31 Dec 2007

my coffee prince

Fridae's coffee connoisseur, Alvin Tan, confesses to being addicted to top-rated Korean drama The 1st Shop of Coffee Prince which brings homosexuality into spotlight - briefly, before expectedly reverting to a conventional hetero coupling.

For the past few days, I have been looking like an escapee from the raccoon enclosure at the Night Safari - all because I was eye-cuffed to the TV in almost the same way raging nymphomaniac Christina Ricci was chained to a radiator in Black Snake Moan.

Han-gyeol (played by former video jockey Gong Yoo, top image, right) mistakes Eun-chan (Yoon Eun Hye) for a man and hires
Things got so bad that when my TLC deprived partner threatened to switch off the TV and throw away the DVD player to rehabilitate me and curb my addiction, I actually channelled Amy Winehouse and yelled: "No! No! No!"

The source of our domestic strife?

The Korean drama series The 1st Shop of Coffee Prince which had built a huge following in Korea thanks to its pair of telegenic stars and their oh-so-chaste "homosexual" relationship which plays to the gay man's fantasy of bending and bedding a delectable straight man.

The top-rated TV show stars my new Korean kraze, the 1.84 metres tall Gong Yoo, as Han-gyeol, a "rich, irresponsible and hot-tempered" chap who is simply not interested in running the family business and in my opinion, dresses far too well for a straight man (except for that one time when he donned a retina-searing orange shirt with ping-pong sized white polka-dots.)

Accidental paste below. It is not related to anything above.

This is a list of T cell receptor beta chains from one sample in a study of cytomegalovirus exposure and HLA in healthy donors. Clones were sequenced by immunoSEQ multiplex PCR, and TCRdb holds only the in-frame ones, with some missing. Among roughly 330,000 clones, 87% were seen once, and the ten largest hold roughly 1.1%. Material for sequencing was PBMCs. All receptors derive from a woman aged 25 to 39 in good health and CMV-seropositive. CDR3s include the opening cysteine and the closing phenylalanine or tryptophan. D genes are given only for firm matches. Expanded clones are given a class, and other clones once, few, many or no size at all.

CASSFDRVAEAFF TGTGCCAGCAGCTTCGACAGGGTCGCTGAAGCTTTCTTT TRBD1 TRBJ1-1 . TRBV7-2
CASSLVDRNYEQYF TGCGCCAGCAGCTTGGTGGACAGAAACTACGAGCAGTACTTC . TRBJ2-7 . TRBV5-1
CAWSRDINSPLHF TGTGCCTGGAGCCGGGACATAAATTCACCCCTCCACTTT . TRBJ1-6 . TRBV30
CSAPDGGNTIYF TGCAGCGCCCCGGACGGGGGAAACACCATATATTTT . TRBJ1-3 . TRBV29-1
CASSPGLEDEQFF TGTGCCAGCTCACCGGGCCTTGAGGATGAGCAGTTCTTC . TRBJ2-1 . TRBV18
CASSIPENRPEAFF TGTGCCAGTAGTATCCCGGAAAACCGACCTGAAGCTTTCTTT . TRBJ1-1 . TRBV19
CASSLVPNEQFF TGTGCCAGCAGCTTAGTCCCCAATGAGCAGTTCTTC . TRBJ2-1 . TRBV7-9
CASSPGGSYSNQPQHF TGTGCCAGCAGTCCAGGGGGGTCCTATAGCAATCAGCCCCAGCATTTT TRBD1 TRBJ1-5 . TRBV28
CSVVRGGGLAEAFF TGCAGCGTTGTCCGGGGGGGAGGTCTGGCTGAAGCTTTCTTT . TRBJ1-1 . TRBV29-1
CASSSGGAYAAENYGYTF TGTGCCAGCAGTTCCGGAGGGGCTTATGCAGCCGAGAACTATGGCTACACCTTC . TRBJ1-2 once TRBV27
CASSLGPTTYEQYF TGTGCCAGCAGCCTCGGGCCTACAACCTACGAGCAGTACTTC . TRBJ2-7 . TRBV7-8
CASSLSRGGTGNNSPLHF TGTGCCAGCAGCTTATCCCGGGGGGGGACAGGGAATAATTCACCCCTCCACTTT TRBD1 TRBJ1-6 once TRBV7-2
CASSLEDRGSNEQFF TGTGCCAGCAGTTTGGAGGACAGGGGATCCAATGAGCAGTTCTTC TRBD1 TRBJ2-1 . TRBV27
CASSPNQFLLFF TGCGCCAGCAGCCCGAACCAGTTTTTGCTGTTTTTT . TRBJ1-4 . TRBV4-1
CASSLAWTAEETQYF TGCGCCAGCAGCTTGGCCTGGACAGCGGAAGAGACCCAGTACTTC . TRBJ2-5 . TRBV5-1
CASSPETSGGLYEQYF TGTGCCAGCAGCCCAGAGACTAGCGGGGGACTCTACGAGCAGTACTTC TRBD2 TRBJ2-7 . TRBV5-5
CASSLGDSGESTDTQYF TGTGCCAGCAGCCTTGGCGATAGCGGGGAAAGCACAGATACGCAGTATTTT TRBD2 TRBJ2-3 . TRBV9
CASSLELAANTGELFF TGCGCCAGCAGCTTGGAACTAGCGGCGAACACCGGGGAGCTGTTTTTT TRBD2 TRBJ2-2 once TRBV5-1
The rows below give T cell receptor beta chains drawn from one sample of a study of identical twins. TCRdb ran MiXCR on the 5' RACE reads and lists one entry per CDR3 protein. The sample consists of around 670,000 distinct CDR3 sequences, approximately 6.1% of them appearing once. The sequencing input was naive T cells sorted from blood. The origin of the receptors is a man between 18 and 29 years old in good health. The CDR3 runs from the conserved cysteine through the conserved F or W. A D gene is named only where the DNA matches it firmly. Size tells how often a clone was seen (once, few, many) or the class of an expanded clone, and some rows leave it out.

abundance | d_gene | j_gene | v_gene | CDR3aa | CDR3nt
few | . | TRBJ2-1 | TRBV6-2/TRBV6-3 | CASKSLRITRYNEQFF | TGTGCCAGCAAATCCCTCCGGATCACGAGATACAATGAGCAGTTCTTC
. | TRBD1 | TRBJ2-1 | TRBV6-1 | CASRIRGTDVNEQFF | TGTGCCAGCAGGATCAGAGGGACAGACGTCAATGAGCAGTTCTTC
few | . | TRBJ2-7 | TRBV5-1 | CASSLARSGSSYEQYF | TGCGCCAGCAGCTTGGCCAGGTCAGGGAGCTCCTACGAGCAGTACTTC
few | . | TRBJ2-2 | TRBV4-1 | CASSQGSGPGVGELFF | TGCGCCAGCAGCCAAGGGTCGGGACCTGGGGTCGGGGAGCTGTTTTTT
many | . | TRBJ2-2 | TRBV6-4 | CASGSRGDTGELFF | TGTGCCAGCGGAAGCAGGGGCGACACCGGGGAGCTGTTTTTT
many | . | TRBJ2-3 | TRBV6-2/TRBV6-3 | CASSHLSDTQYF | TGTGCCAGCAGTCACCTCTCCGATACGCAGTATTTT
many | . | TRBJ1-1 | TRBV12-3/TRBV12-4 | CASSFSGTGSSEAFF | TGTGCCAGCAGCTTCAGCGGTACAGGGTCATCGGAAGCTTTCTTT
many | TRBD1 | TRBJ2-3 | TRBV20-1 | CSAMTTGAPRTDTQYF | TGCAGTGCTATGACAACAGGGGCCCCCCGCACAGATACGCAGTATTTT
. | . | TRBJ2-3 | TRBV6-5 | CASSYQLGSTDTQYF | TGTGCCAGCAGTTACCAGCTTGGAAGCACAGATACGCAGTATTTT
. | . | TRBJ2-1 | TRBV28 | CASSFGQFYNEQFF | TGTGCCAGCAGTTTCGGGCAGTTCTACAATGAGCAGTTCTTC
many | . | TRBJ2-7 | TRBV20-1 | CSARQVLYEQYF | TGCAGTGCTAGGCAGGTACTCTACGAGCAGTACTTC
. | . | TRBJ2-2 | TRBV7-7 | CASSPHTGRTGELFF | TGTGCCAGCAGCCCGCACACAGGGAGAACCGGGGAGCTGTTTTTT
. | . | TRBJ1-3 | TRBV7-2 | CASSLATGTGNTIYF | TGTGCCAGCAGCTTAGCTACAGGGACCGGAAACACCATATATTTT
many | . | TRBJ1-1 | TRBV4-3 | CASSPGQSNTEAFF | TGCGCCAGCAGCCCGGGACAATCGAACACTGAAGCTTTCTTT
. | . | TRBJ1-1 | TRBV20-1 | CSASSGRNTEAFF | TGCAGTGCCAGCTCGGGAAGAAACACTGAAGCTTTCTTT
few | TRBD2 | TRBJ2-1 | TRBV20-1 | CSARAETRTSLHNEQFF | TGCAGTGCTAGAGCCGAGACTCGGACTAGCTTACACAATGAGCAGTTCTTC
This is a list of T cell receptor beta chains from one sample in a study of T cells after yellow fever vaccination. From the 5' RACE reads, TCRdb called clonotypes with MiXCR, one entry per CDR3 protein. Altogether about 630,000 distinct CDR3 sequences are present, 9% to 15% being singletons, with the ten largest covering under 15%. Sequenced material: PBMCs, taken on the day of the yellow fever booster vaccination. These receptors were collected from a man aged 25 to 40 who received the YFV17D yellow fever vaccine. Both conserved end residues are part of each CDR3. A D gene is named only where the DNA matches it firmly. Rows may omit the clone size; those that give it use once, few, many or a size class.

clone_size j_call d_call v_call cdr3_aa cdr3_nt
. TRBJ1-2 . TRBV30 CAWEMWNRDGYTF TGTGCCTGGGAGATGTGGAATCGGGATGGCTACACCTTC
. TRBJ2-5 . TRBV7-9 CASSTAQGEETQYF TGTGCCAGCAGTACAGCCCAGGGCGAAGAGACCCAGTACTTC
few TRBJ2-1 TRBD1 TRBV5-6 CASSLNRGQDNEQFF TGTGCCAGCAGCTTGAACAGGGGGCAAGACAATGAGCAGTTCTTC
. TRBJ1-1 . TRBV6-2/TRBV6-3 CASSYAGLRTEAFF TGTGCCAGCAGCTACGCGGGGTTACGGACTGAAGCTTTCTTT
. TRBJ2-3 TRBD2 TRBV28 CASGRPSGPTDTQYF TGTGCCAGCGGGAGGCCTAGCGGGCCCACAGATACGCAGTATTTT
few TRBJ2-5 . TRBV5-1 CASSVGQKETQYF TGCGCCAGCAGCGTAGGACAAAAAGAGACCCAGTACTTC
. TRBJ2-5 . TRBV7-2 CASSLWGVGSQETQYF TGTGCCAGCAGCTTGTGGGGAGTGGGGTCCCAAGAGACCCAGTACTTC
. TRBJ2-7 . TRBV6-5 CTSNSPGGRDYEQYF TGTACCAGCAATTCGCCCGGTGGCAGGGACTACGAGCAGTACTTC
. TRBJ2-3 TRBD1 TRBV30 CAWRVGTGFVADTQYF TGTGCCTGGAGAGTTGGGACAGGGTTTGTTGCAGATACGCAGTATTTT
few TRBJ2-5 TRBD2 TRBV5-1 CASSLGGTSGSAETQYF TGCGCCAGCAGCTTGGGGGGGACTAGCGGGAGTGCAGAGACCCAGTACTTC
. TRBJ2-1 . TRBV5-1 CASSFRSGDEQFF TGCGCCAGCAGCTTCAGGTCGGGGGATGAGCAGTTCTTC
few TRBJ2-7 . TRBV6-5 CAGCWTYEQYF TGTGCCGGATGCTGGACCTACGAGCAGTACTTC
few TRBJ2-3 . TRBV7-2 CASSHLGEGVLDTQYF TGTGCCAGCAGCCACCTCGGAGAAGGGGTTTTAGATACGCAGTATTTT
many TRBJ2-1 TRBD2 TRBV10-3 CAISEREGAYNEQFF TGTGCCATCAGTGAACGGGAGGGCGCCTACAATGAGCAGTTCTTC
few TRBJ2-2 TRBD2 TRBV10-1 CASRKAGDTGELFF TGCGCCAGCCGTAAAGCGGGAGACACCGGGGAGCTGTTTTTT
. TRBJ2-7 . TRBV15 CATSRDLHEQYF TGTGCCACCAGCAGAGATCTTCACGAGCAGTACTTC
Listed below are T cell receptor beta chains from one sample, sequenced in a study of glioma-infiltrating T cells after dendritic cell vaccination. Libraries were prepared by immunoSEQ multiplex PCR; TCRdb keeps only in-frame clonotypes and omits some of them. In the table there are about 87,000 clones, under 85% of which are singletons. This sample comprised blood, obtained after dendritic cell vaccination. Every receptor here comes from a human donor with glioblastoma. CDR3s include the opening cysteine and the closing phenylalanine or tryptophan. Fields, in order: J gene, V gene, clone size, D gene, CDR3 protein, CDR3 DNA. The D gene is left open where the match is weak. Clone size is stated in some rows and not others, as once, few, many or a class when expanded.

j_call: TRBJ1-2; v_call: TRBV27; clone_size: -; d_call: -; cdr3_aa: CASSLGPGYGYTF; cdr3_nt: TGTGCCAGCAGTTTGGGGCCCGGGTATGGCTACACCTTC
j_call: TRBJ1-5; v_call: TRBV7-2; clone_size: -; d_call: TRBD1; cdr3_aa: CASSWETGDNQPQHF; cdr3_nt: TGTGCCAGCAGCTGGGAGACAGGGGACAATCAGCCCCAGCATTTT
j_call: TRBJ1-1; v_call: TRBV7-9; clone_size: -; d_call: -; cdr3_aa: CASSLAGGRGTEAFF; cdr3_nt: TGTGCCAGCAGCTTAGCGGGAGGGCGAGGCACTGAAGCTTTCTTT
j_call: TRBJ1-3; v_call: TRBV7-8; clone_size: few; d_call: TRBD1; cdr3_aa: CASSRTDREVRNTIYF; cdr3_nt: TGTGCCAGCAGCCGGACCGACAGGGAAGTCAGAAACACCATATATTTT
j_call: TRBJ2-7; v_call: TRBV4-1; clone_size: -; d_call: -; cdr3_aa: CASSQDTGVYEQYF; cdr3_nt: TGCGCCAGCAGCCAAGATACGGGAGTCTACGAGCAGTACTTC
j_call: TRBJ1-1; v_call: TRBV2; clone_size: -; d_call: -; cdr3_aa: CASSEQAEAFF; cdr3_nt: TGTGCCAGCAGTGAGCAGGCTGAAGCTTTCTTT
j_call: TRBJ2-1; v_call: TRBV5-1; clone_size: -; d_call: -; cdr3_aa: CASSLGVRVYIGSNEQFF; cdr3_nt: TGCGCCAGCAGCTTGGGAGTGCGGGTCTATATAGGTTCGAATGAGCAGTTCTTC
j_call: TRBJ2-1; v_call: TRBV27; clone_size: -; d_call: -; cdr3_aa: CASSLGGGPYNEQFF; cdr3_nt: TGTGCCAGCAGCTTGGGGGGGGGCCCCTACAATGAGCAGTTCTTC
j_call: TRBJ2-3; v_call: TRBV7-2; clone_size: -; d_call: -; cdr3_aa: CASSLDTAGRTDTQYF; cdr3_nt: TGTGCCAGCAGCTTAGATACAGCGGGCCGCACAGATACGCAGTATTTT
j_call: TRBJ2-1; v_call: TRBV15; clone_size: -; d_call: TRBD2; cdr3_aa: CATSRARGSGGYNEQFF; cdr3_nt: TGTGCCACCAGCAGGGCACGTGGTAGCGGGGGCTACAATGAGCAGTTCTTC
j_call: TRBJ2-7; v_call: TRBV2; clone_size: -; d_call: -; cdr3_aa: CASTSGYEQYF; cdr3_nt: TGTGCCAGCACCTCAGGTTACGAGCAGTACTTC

Whenever the delicious Gong Yoo appears onscreen without his shirt, my eyes would stop blinking and I would be seized by the urge to lick my lips. That's why one of my favourite scenes was when he follows the example set by Ms "It's Britney Bitch!" Spears and goes without underwear while clad only in a towel.

Then again, my attraction to the character of Han-gyeol could be attributed to my sympathy for the handicapped and Han-gyeol is clearly severely myopic since there is just no other explanation as to how he could have mistaken Eun-chan for a boy but I digress.

Acting as Eun-chan is Yoon Eun Hye (from 2006's Goong or Princess Hours), an excellent shedder of copious tears who happens to be the most adorable tomboy I have ever laid my eyes upon and who will no doubt make many femmes (and maybe even some gay men) go weak in the knees.

According to news reports, Eun Hye hoped to achieve a breakthrough in her acting career with the role of Eun-chan and I guess that's why she has taken to the tried-and-tested path of emoting sans makeup and hair products - much like Halle Berry in Monster's Ball.

In a nutshell, the "hard-to-swallow" plot is as follows: Following a couple of chance meetings, Han-gyeol hires Eun-chan to be his "gay boyfriend" to throw off the old maids he has had to meet in a series of blind dates arranged by his doting but draconian grandmother.